Are my migraines related to my menstrual cycle?

Steven A. Meyers, MD
Diagnostic Radiology
Migraines can be related to menstruation. Many women who have migraines report that they are more likely to get a migraine at certain times of the month, usually with menstruation or mid-cycle with ovulation. Some women only get headaches with menstruation. I have seen many women who consider it "normal" to get a headache with menstruation. Most of these headaches are migraines.

More than half of migraines in women occur right before, during, or after a woman has her period. This often is called "menstrual migraine." But, just a small fraction of women who have migraine around their period only have migraine at this time. Most have migraine headaches at other times of the month as well.

How the menstrual cycle and migraine are linked is still unclear. We know that just before the cycle begins, levels of the female hormones, estrogen and progesterone, go down sharply. This drop in hormones may trigger a migraine, because estrogen controls chemicals in the brain that affect a woman's pain sensation.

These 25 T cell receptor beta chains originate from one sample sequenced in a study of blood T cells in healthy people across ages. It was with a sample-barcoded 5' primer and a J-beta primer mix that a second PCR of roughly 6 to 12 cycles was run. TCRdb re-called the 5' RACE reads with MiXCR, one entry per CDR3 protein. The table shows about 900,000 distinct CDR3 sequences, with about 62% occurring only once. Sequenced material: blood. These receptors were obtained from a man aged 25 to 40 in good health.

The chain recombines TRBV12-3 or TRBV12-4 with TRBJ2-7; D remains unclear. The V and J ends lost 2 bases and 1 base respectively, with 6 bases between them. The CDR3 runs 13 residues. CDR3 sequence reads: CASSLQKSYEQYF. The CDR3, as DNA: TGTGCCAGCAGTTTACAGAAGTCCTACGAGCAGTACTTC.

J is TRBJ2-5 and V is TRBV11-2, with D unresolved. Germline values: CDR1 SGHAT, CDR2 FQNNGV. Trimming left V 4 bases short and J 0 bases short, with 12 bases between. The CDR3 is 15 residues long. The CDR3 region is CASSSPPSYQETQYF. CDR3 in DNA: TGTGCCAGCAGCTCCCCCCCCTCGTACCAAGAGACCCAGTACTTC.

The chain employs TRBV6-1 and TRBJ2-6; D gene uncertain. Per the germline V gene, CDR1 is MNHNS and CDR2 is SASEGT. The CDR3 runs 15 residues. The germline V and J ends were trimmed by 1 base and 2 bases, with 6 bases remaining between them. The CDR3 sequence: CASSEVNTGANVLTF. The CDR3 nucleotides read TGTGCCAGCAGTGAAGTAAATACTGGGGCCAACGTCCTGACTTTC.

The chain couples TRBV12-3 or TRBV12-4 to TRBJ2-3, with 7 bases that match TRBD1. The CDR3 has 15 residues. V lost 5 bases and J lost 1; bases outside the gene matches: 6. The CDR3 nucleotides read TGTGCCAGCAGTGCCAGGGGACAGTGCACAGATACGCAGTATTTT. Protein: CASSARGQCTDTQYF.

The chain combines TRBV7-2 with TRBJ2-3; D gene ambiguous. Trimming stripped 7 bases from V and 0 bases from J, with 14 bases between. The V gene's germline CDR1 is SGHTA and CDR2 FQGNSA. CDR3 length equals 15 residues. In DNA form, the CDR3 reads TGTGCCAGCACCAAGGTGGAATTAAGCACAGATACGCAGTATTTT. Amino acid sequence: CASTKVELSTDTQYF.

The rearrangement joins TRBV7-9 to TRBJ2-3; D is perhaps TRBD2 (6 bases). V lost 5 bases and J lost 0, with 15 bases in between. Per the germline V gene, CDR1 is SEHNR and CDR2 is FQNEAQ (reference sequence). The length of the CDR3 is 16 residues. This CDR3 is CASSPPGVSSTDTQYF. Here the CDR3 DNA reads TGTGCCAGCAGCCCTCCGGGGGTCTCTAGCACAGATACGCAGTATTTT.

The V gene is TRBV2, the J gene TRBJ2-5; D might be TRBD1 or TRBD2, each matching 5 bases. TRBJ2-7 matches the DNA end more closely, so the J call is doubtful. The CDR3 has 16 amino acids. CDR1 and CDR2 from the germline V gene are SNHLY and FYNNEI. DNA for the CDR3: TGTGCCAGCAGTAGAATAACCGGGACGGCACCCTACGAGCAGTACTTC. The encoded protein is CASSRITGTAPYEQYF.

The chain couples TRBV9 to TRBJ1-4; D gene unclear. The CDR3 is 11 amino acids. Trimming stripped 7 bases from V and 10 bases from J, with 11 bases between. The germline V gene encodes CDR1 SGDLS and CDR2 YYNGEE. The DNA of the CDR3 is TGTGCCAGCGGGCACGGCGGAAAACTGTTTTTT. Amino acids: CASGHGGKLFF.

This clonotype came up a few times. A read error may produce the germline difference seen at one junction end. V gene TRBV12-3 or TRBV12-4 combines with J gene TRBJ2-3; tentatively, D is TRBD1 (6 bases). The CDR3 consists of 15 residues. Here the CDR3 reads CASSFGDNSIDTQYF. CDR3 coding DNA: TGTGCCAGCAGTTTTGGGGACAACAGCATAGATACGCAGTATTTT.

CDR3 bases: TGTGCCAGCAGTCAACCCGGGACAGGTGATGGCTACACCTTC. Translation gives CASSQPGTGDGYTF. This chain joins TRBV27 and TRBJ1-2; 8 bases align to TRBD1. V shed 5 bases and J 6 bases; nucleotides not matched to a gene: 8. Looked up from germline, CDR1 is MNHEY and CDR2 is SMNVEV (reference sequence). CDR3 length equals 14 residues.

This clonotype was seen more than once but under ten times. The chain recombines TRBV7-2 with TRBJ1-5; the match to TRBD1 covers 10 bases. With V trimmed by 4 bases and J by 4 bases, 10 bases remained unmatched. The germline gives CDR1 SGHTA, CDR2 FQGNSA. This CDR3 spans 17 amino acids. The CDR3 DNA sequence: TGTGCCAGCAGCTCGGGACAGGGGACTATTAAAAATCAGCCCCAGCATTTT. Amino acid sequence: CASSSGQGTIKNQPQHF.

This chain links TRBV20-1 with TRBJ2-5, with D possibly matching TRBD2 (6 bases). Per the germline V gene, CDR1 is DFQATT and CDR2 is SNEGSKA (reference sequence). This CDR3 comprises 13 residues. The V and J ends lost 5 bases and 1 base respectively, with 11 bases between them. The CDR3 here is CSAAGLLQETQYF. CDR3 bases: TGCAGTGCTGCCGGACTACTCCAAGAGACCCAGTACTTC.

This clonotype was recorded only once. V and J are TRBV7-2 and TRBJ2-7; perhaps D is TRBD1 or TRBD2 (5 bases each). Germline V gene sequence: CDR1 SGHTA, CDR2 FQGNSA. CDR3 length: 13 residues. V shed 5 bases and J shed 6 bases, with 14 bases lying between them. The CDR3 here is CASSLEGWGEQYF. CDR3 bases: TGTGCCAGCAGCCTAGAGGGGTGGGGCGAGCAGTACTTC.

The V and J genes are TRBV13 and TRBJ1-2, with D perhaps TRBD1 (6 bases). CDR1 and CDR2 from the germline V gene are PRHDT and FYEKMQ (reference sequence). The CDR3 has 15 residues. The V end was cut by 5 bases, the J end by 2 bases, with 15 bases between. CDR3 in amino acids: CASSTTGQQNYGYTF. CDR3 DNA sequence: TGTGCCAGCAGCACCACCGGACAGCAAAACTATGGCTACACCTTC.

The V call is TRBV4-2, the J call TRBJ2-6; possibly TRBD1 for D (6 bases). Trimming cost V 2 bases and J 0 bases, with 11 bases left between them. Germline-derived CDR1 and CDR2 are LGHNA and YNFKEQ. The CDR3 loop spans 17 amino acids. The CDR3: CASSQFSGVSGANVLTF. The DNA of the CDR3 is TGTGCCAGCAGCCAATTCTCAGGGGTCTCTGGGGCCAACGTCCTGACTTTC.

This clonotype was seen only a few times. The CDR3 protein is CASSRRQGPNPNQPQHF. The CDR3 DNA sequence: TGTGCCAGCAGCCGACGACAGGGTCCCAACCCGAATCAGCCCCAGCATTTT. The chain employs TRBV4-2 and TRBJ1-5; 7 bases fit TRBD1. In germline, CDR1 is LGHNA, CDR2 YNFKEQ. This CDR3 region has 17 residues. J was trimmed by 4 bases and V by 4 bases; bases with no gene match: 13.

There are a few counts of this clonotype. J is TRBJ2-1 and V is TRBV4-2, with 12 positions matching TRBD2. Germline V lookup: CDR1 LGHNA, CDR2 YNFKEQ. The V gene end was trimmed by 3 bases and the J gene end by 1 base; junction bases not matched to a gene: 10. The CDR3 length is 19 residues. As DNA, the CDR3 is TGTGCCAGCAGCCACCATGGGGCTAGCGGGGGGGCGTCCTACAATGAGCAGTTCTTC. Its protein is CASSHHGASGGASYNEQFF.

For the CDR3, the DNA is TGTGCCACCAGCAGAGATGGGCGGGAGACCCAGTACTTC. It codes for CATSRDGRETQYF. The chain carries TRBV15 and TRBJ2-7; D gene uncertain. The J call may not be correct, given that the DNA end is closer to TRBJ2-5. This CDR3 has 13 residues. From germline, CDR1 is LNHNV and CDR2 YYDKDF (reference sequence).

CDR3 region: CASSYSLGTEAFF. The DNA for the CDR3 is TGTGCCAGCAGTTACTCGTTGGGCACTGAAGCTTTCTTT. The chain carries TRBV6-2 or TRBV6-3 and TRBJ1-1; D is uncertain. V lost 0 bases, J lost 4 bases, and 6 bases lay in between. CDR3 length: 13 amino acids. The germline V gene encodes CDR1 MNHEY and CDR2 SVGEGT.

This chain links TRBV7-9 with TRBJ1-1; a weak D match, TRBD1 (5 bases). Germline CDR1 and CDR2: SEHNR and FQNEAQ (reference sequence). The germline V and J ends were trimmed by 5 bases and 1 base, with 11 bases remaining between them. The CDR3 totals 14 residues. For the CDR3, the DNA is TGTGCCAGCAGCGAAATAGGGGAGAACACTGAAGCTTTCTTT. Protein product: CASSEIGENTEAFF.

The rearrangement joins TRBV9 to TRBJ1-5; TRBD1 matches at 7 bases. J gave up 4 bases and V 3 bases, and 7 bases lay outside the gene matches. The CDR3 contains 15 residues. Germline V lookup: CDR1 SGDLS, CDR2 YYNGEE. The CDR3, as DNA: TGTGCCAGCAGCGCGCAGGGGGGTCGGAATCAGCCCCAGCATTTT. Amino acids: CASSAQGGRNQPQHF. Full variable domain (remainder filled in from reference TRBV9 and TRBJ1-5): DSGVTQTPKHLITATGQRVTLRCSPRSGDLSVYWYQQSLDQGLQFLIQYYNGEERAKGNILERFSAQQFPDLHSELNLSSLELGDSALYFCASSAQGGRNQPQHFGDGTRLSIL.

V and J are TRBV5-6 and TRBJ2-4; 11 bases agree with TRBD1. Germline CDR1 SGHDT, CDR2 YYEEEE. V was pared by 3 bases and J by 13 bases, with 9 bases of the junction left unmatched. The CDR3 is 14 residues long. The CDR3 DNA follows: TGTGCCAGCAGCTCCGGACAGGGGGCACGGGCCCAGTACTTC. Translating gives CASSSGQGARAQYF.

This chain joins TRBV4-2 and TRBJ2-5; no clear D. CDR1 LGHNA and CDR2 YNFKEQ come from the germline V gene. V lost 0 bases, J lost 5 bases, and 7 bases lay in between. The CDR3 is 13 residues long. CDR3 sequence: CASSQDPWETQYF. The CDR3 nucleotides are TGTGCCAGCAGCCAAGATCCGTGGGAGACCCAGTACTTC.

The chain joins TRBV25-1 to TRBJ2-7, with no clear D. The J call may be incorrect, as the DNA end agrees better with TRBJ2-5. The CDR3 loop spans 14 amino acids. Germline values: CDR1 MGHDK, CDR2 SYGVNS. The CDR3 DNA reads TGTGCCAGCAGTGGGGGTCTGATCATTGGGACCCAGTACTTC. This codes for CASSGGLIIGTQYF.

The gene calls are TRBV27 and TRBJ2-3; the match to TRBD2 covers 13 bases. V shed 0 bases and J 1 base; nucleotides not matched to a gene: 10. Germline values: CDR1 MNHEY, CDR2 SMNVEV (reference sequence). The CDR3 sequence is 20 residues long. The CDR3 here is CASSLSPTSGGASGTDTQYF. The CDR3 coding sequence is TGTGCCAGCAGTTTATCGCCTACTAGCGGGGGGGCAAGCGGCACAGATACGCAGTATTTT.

Talk with your doctor if you think you have menstrual migraine. You may find that medicines, making lifestyle changes, and home treatment methods can prevent or reduce the pain.

This answer is based on the source infromation from the National Women's Health Information Center.

Continue Learning about Migraine Headache Causes

What causes postdrome phase?
Honor Society of Nursing (STTI)Honor Society of Nursing (STTI)
The postdrome phase occurs as the very last phase of a migraine headache. The migraine is initiated ...
More Answers
Do genetics play a role in migraines?
Mark W. Green, MDMark W. Green, MD
What role does family history play in migraines? In this video, Mark Green, MD, director of the Cent...
More Answers
What's the Proper Imaging for Migraines?
What's the Proper Imaging for Migraines?
As You Look Into Future Treatment for Migraine, What Are you hoping for?
As You Look Into Future Treatment for Migraine, What Are you hoping for?

Important: This content reflects information from various individuals and organizations and may offer alternative or opposing points of view. It should not be used for medical advice, diagnosis or treatment. As always, you should consult with your healthcare provider about your specific health needs.